Nucleotide diversity, the level of genetic diversity in a population, holds information about the size and changes in a population

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Exploring the genome of Norway spruce (Picea abies) in Swedish/Finnish populations Venkata Raghava Pavankumar Thunga

The main goal of this project was to broaden the earlier attempts to estimate genetic parameters, such as nucleotide diversity and linkage disequilibrium, in populations of the ecologically and economically important conifer tree species Norway spruce (Picea abies). Nucleotide diversity, the level of genetic diversity in a population, holds information about the size and changes in a population. Pattern of linkage disequilibrium (LD), which is the occurence of non-random association of genetic variants along the genome, can also contain information on population size, but is in general more related to the recombination rate. Both nucleotide diversity and LD needs to be known to efficiently design an association study that is a study aiming at connecting genetic variants with phenotype of interest e.g. a certain disease.

In this study DNA from 23 different loci (i.e. places) of the genome of Norway spruce were sequenced and analyzed to obtain more detailed information on population genetic parameters.

The mean nucleotide diversity was 0.002 lower than expected from a species with a large current distribution range, but in line with previously published genetic data from Norway spruce. This low diversity at genetic level is likely the result of fluctuations in population size over time and expected from a growing population. The average Tajima’s D a value that calculates the deviation in a population ended up in a negative value -0.86 suggesting the data comes from an expanding population. To be precise, demographic analyses also conducted on three sub populations and the results gave support for the conclusion that the Swedish/Finnish spruces are a growing population with a large effective population size.

Despite the fact the sampled populations are distributed over large parts of Sweden and Finland no clear population genetic structure could be identified. A population is described as structured if there is any inbreeding in population which means mating non-randomly. The lack of structure in the northern range of the species could also be confirmed by re-analysis of a publicly available population genetic data set suggesting that the recent establishment of spruce in Scandinavia together largely like a single large population. In contrast to this there was a clear differentiation between populations from southern Europe and the more northern population.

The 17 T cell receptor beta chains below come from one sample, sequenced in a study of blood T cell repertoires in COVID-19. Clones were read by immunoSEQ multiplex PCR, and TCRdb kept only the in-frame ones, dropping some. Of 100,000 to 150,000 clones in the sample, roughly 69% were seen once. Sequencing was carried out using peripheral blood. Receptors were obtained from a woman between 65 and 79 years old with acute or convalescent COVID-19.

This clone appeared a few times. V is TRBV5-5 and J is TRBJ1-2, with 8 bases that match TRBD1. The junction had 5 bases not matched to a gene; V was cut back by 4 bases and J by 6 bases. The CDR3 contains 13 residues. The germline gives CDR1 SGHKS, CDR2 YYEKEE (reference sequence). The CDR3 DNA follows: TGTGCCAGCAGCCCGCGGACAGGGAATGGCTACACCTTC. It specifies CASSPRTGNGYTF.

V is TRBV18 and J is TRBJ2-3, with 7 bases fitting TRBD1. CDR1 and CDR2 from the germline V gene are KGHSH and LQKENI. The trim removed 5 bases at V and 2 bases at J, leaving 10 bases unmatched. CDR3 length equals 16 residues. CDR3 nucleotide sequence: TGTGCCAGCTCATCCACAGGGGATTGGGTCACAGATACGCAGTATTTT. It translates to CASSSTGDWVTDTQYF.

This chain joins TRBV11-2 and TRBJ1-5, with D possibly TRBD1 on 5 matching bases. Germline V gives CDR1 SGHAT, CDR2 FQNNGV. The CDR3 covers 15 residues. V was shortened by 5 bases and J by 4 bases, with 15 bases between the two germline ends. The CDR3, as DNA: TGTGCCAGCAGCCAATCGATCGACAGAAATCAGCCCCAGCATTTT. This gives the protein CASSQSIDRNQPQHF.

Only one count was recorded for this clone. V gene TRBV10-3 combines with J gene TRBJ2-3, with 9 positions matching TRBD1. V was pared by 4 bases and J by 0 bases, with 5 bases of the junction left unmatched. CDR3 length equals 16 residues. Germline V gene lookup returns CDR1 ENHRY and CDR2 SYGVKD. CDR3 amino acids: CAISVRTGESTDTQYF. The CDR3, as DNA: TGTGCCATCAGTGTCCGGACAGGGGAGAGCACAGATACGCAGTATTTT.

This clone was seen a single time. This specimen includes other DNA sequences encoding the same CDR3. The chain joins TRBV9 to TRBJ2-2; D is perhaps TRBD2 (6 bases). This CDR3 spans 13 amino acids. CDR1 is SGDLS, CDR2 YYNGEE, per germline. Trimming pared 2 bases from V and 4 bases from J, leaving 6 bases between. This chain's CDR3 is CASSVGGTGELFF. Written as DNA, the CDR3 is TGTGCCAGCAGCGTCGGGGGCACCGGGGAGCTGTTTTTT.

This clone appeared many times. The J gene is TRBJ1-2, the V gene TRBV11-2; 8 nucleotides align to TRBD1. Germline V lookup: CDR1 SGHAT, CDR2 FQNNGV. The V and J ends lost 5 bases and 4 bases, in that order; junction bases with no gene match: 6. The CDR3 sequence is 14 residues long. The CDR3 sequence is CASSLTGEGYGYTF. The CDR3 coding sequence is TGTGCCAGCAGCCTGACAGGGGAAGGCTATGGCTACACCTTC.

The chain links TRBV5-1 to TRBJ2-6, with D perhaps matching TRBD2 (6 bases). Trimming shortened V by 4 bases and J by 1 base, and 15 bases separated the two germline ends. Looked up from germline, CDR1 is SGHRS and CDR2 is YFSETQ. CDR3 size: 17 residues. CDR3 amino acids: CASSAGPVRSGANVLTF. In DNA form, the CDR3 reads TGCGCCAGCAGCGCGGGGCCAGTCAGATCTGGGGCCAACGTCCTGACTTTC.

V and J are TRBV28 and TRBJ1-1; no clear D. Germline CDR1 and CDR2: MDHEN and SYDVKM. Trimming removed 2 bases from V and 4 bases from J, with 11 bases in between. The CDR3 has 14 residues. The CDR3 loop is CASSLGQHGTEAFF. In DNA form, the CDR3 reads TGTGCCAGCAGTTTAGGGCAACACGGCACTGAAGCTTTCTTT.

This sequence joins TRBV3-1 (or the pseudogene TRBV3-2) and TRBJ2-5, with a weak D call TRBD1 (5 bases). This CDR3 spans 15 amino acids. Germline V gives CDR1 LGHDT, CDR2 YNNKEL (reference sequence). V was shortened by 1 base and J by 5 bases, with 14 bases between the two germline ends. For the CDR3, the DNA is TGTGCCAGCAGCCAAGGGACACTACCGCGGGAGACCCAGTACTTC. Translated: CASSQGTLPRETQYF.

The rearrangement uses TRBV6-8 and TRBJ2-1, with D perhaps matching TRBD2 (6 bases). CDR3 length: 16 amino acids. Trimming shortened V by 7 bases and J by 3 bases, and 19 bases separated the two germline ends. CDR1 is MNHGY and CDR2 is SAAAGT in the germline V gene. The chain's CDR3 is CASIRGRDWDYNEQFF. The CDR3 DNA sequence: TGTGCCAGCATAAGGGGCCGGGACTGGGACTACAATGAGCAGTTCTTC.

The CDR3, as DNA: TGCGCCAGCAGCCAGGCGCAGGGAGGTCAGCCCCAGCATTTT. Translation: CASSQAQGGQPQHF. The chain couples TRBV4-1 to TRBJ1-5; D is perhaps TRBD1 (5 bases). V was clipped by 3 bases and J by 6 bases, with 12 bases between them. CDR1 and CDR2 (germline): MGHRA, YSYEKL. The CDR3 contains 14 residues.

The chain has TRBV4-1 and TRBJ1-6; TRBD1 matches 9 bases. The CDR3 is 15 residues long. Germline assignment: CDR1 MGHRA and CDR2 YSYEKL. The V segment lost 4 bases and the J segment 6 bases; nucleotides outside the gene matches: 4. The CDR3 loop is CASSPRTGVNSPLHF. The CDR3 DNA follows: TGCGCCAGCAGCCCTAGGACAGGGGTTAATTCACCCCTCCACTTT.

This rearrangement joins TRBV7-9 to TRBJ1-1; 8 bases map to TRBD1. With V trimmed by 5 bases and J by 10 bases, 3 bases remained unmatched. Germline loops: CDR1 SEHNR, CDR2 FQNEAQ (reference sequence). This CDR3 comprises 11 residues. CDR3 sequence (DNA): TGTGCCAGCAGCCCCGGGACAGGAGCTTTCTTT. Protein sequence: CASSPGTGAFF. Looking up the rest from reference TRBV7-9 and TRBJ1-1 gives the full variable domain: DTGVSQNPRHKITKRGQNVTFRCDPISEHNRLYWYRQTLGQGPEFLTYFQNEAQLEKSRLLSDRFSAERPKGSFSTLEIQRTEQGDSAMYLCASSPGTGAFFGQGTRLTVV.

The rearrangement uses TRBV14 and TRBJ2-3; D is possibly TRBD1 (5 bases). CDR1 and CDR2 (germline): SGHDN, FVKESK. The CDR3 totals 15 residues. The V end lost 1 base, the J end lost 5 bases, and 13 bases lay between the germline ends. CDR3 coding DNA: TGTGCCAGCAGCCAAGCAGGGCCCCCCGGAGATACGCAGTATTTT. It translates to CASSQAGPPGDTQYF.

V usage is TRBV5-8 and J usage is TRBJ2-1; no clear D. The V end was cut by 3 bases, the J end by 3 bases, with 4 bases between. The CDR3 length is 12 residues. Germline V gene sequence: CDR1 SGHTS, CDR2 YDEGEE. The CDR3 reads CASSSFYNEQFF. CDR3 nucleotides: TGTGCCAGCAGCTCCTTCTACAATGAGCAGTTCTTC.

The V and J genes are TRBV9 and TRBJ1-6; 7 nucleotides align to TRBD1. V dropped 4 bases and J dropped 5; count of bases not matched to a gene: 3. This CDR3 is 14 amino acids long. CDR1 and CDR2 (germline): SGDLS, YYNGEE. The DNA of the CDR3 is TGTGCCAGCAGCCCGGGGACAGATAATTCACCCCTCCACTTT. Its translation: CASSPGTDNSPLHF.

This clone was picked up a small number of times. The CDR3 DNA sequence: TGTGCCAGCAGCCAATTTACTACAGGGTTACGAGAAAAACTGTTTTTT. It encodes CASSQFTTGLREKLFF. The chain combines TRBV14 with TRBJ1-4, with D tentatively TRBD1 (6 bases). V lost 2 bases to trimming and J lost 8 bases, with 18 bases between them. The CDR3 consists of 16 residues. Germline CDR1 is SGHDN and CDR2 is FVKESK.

Patterns of LD in the sampled populations verified earlier data where LD decayed to less than 0.2 even with a few 100bp also consistent with earlier data. The level of linkage is explained by how long it extends over the genome and mostly in spruce the decay is faster within hundreds of base pairs. If one extrapolates these patterns to the whole genome it makes easy for association studies but due to the given size of the spruce genome this likely prohibits attempts with current genotyping technologies.

Degree project in Applied Biotechnology, Master of Science (2 years), 2013 Examensarbete i tillämpad bioteknik 45 hp till masterexamen, 2013

Biology Education Centre and Department of Ecology and Genetics, Plant Ecology and Evolution, Uppsala Univeristy Supervisor : Thomas källman




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